By clicking 'Search' you
are agreeing to our
Terms of Use.

iJobs Job Widget
iJobs General

Austen Lloyd: Private Client Solicitor - Oxford

Excellent Salary : Austen Lloyd: OXFORD - REGIONAL FIRM - An excellent opportu...

Austen Lloyd: Clinical Negligence Associate / Partner - Bristol

Super Package: Austen Lloyd: BRISTOL - SENIOR CLINICAL NEGLIGENCE - An outstan...

Recruitment Genius: Sales Consultant - Solar Energy - OTE £50,000

£15000 - £50000 per annum: Recruitment Genius: Fantastic opportunities are ava...

Recruitment Genius: Compute Engineer

Negotiable: Recruitment Genius: A Compute Engineer is required to join a globa...

Day In a Page

Iraq invasion 2003: The bloody warnings six wise men gave to Tony Blair as he prepared to launch poorly planned campaign

What the six wise men told Tony Blair

Months before the invasion of Iraq in 2003, experts sought to warn the PM about his plans. Here, four of them recall that day
25 years of The Independent on Sunday: The stories, the writers and the changes over the last quarter of a century

25 years of The Independent on Sunday

The stories, the writers and the changes over the last quarter of a century
Homeless Veterans appeal: 'Really caring is a dangerous emotion in this kind of work'

Homeless Veterans appeal

As head of The Soldiers' Charity, Martin Rutledge has to temper compassion with realism. He tells Chris Green how his Army career prepared him
Wu-Tang Clan and The Sexual Objects offer fans a chance to own the only copies of their latest albums

Smash hit go under the hammer

It's nice to pick up a new record once in a while, but the purchasers of two latest releases can go a step further - by buying the only copy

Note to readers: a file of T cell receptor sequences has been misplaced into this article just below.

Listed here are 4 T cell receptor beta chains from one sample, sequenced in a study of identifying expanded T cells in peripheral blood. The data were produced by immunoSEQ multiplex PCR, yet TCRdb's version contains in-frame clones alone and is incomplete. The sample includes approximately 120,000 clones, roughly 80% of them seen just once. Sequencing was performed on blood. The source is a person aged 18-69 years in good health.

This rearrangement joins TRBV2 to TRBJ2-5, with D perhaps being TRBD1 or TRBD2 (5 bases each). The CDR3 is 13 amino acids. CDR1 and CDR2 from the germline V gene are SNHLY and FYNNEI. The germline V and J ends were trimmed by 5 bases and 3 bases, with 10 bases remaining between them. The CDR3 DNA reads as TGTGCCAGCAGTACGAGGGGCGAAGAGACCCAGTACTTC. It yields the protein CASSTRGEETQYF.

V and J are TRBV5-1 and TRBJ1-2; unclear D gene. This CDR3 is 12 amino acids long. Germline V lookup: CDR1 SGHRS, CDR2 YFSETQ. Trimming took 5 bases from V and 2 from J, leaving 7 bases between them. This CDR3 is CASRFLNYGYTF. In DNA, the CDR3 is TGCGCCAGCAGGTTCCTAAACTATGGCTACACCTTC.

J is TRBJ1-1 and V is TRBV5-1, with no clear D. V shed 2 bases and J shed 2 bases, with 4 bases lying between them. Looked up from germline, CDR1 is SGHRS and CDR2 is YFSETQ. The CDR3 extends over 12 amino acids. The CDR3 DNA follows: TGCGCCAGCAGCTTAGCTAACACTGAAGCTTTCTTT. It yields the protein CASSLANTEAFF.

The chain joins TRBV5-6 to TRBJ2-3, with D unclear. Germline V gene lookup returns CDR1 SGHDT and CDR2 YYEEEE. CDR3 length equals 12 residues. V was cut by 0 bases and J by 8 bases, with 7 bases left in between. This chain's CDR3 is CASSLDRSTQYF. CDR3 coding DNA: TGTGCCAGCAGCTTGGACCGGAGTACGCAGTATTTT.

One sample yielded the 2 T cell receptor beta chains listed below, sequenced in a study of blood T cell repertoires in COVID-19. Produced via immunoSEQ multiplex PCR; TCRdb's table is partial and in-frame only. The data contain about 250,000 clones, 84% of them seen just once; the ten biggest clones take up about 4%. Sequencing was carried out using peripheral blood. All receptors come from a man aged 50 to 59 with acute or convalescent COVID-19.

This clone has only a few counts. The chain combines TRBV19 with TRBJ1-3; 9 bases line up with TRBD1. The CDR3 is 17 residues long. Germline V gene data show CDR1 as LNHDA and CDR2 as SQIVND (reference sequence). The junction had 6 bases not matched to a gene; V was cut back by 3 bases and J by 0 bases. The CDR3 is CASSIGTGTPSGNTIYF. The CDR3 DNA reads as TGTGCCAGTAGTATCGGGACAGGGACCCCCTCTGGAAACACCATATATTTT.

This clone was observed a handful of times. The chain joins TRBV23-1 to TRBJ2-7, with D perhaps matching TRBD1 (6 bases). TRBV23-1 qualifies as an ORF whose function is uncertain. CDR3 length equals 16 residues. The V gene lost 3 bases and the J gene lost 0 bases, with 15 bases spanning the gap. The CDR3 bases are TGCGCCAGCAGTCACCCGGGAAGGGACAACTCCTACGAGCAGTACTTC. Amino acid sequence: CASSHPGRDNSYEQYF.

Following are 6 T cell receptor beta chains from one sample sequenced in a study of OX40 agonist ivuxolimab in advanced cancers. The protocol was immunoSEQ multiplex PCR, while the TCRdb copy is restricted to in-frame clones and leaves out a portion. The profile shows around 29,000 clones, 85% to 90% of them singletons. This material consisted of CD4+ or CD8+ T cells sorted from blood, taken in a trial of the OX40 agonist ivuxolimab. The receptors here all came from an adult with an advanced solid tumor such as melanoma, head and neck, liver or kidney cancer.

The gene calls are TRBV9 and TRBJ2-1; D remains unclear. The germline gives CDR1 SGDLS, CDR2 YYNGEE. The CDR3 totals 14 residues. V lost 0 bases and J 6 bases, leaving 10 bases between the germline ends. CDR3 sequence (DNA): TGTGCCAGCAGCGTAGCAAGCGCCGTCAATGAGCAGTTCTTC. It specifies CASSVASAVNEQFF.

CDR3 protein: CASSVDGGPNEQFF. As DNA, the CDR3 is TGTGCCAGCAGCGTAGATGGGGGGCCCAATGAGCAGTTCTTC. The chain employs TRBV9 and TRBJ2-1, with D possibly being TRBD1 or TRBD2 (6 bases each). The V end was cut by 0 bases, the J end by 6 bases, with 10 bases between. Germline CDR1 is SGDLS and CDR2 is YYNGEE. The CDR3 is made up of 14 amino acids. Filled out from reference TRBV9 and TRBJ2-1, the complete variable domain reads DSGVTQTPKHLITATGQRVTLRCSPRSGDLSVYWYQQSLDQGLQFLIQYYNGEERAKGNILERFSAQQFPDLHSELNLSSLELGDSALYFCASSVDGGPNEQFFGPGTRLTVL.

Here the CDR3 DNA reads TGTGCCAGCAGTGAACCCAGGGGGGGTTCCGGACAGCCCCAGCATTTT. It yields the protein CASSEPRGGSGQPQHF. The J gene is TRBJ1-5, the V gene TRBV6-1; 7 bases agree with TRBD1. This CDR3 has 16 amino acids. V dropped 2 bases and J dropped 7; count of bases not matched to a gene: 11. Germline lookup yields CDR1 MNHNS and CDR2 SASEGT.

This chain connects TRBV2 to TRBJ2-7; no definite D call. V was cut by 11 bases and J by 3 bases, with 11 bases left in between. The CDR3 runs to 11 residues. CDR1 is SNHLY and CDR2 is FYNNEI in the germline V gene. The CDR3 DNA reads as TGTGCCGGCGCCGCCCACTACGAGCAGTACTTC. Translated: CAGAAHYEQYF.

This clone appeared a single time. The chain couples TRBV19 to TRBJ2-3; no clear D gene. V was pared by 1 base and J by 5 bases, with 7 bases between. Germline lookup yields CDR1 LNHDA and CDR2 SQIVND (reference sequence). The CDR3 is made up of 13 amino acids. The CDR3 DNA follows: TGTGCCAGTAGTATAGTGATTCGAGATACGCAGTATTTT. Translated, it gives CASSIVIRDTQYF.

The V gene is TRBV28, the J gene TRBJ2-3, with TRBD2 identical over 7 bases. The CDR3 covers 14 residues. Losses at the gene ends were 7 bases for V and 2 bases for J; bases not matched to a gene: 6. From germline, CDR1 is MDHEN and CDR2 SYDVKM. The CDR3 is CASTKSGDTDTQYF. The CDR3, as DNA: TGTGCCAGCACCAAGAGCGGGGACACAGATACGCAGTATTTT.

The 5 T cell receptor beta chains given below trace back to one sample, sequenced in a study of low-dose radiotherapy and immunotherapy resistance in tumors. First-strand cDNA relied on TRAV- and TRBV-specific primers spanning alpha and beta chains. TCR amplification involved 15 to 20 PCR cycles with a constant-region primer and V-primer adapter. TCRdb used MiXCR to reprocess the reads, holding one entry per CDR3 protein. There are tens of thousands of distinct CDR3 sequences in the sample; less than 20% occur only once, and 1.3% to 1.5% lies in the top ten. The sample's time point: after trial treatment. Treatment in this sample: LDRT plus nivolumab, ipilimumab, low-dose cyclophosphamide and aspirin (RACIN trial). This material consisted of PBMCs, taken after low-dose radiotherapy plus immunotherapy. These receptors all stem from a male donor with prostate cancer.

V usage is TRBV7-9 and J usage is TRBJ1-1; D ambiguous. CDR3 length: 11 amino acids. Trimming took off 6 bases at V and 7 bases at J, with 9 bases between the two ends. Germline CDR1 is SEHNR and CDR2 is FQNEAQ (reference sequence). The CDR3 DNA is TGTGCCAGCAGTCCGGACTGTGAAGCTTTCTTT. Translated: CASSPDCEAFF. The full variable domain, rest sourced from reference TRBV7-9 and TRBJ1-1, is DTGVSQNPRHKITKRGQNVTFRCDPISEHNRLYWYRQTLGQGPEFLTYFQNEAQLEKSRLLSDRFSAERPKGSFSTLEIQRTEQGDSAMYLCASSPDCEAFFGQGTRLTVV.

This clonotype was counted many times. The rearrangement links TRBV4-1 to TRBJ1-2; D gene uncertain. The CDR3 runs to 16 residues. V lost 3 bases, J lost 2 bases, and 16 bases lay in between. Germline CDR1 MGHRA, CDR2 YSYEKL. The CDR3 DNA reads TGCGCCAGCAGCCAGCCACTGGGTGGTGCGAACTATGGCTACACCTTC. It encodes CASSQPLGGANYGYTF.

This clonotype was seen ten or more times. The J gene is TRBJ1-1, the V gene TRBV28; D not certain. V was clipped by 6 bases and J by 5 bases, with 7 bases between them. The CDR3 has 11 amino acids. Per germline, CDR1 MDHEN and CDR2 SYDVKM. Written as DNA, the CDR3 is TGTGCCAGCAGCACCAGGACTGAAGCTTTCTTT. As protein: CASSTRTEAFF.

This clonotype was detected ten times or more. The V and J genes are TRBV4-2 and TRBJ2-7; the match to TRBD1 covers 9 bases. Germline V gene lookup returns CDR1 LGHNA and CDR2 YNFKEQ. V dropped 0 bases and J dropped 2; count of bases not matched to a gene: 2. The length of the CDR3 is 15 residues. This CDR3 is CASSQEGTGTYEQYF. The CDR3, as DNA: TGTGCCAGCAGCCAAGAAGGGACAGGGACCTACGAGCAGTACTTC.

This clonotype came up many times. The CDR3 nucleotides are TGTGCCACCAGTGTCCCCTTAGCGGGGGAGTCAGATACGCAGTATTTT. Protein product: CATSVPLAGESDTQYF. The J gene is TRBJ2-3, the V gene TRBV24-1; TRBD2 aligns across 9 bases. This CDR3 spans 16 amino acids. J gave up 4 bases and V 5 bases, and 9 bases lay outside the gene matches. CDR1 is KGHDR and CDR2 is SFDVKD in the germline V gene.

Geeks who rocked the world: Documentary looks back at origins of the computer-games industry

The geeks who rocked the world

A new documentary looks back at origins of the computer-games industry
Belle & Sebastian interview: Stuart Murdoch reveals how the band is taking a new direction

Belle & Sebastian is taking a new direction

Twenty years ago, Belle & Sebastian was a fey indie band from Glasgow. It still is – except today, as prime mover Stuart Murdoch admits, it has a global cult following, from Hollywood to South Korea
America: Land of the free, home of the political dynasty

America: Land of the free, home of the political dynasty

These days in the US things are pretty much stuck where they are, both in politics and society at large, says Rupert Cornwell
A graphic history of US civil rights – in comic book form

A graphic history of US civil rights – in comic book form

A veteran of the Fifties campaigns is inspiring a new generation of activists
Winston Churchill: the enigma of a British hero

Winston Churchill: the enigma of a British hero

A C Benson called him 'a horrid little fellow', George Orwell would have shot him, but what a giant he seems now, says DJ Taylor
Growing mussels: Precious freshwater shellfish are thriving in a unique green project

Growing mussels

Precious freshwater shellfish are thriving in a unique green project
Diana Krall: The jazz singer on being friends with Elton John, outer space and skiing in Dubai

Diana Krall interview

The jazz singer on being friends with Elton John, outer space and skiing in Dubai
Pinstriped for action: A glimpse of what the very rich man will be wearing this winter

Pinstriped for action

A glimpse of what the very rich man will be wearing this winter
Russell T Davies & Ben Cook: 'Our friendship flourished online. You can share some very revelatory moments at four in the morning…'

Russell T Davies & Ben Cook: How we met

'Our friendship flourished online. You can share some very revelatory moments at four in the morning…'
Bill Granger recipes: Our chef serves up his favourite Japanese dishes

Bill Granger's Japanese recipes

Stock up on mirin, soy and miso and you have the makings of everyday Japanese cuisine
Michael Calvin: How we need more Eric Cantonas to knock some sense into us

Michael Calvin's Last Word

How we need more Eric Cantonas to knock some sense into us